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California Begins Giving COVID-19 Vaccines To Children Ages 5 To 11

California Begins Giving COVID-19 Vaccines To Children Ages 5 To 11

The first COVID-19 vaccinations have been given to children ages 5 to 11 Wednesday as health officials launched an ambitious rollout to offer shots to 3.5 million kids in California.
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The Western States Scientific Safety Review Workgroup, a coalition of public health experts from California, Nevada, Oregon and Washington, gave its green light to the vaccine Wednesday morning, formally clearing the way for vaccinations to be distributed in California. The move came after the U.S. Centers for Disease Control and Prevention recommended late Tuesday that more than 28 million children nationwide in that age group get the shots.

“This expanded eligibility for lifesaving vaccines moves us closer to ending the pandemic,” Gov. Gavin Newsom said in a statement.
Merck’s antiviral pill that fights COVID-19 in adults with the disease won its first authorization in the world Thursday, as the U.K.’s medical regulator announced that the drug is “safe and effective at reducing the risk of hospitalization and death” in mild to moderate cases.

The drug is a “game changer,” British Health and Social Care Secretary Sajid Javid said. Merck and Ridgeback Biotherapeutics developed the oral antiviral.

“Today is a historic day for our country, as the U.K. is now the first country in the world to approve an antiviral that can be taken at home for COVID-19,” Javid said.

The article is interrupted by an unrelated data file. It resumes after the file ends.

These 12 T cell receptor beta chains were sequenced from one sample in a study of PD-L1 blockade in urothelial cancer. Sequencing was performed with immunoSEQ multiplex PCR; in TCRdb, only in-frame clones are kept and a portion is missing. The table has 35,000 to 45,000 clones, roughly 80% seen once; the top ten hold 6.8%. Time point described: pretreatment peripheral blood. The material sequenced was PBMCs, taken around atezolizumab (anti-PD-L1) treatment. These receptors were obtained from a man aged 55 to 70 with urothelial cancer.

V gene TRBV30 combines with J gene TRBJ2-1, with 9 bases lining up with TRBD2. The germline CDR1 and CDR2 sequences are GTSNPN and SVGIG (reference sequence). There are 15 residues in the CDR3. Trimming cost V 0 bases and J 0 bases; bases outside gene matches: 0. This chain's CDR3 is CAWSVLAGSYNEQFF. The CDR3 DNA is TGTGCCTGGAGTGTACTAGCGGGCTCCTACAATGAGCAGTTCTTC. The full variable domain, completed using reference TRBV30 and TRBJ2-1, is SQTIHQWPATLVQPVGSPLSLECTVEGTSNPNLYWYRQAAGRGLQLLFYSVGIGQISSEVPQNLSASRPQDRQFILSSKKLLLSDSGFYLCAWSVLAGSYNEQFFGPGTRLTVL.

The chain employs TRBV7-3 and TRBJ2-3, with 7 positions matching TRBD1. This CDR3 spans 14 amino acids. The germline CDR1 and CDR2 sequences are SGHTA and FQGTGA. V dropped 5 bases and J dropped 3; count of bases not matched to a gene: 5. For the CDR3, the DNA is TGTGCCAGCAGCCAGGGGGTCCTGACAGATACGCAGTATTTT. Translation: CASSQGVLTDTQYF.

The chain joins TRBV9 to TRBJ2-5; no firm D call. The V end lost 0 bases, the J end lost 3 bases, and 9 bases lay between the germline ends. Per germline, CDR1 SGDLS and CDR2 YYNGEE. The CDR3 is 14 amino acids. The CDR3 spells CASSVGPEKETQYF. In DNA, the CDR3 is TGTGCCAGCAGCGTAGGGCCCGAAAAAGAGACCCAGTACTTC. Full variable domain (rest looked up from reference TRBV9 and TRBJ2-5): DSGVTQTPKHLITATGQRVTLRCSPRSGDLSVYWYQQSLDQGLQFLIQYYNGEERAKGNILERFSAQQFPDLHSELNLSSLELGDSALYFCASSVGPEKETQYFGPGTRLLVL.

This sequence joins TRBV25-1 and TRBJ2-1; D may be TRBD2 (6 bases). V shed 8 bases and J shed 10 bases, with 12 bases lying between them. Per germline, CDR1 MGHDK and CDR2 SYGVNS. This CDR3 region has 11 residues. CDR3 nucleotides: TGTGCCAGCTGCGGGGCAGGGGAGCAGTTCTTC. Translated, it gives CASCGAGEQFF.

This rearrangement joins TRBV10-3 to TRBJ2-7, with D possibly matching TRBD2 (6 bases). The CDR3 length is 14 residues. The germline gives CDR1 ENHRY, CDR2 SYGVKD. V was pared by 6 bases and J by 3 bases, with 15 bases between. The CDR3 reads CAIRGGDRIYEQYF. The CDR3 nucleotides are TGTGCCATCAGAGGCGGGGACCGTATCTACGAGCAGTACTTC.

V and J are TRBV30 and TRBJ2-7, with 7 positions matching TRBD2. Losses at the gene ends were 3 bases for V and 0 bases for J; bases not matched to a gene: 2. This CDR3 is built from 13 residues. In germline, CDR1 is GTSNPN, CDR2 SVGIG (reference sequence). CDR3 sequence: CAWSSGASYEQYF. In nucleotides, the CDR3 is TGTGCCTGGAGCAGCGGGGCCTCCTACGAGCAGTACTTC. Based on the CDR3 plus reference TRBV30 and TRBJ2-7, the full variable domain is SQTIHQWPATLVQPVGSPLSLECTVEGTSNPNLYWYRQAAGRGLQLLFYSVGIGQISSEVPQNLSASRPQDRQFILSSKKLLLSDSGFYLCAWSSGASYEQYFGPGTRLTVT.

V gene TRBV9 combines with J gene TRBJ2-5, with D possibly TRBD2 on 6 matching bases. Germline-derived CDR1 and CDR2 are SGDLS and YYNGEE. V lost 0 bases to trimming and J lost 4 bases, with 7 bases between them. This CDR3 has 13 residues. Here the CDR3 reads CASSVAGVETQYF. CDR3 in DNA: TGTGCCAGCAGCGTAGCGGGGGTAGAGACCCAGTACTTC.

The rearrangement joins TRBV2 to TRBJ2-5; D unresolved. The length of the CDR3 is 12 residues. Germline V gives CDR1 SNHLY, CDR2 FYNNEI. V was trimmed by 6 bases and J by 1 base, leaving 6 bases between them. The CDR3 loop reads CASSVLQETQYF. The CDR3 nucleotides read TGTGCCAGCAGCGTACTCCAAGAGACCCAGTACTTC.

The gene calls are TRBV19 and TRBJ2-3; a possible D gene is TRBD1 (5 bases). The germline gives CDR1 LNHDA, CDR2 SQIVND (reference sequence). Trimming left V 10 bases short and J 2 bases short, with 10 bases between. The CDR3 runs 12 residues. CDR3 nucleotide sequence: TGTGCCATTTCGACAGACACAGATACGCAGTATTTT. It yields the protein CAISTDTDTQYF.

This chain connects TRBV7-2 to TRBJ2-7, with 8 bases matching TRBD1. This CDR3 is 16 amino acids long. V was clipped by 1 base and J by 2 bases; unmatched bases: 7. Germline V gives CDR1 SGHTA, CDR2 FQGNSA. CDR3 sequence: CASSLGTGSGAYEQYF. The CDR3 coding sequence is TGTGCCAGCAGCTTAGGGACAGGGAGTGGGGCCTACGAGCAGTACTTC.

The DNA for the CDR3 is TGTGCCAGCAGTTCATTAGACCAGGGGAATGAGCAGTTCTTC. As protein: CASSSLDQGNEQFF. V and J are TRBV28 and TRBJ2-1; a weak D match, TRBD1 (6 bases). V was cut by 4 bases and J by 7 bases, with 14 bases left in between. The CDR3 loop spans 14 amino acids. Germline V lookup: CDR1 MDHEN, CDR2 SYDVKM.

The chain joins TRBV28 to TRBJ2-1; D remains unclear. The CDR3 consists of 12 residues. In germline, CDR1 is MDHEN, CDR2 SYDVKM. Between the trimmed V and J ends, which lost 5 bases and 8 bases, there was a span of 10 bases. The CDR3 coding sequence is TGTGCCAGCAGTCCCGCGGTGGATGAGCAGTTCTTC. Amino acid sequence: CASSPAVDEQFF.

The U.K.’s authorization is based on clinical studies that showed the drug reduced the risk of hospitalization or death by about 50% for at-risk adults with mild to moderate COVID-19 cases.

The drug, which is called molnupiravir and will be sold under the name Lagevrio in the U.K., helps people cope with COVID-19 by interfering with the virus’s ability to replicate itself.

“This prevents it from multiplying, keeping virus levels low in the body and therefore reducing the severity of the disease,” the U.K.’s Medicines and Healthcare products Regulatory Agency, or MHRA, said.

“Lagevrio is another therapeutic to add to our armory against COVID-19,” said MHRA Chief Executive Dr. June Raine. “It is also the world’s first approved antiviral for this disease that can be taken by mouth rather than administered intravenously. This is important, because it means it can be administered outside of a hospital setting, before COVID-19 has progressed to a severe stage.”

The drug works best when taken soon after infection
Because of its ability to tamp down on viral levels in the body, the drug works best when it’s taken very soon after infection — preferably within five days of the first symptoms.

The MHRA approved the drug for people who have mild or moderate cases of COVID-19, along with at least one risk factor, such as obesity, heart disease or being 60 or older.

COVID-19 rates are currently high in the U.K. with 1.1 million cases over the past 28 days — the second-most cases in the world (after the U.S.), according to Johns Hopkins University.

In late October, the prevalence of infection rose to 1.72%, or about 1 in 58 people overall, according to interim results of a large study that were released Thursday.

Outside of the U.K., molnupiravir is still being evaluated by the U.S. Food and Drug Administration and the European Medicines Agency, according to Merck.
Eleven more Granite States have died of COVID-19, the most deaths in a single day in New Hampshire since Jan. 27.

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The latest numbers from the Department of Health and Human Services released Thursday show that cases and hospitalizations have risen.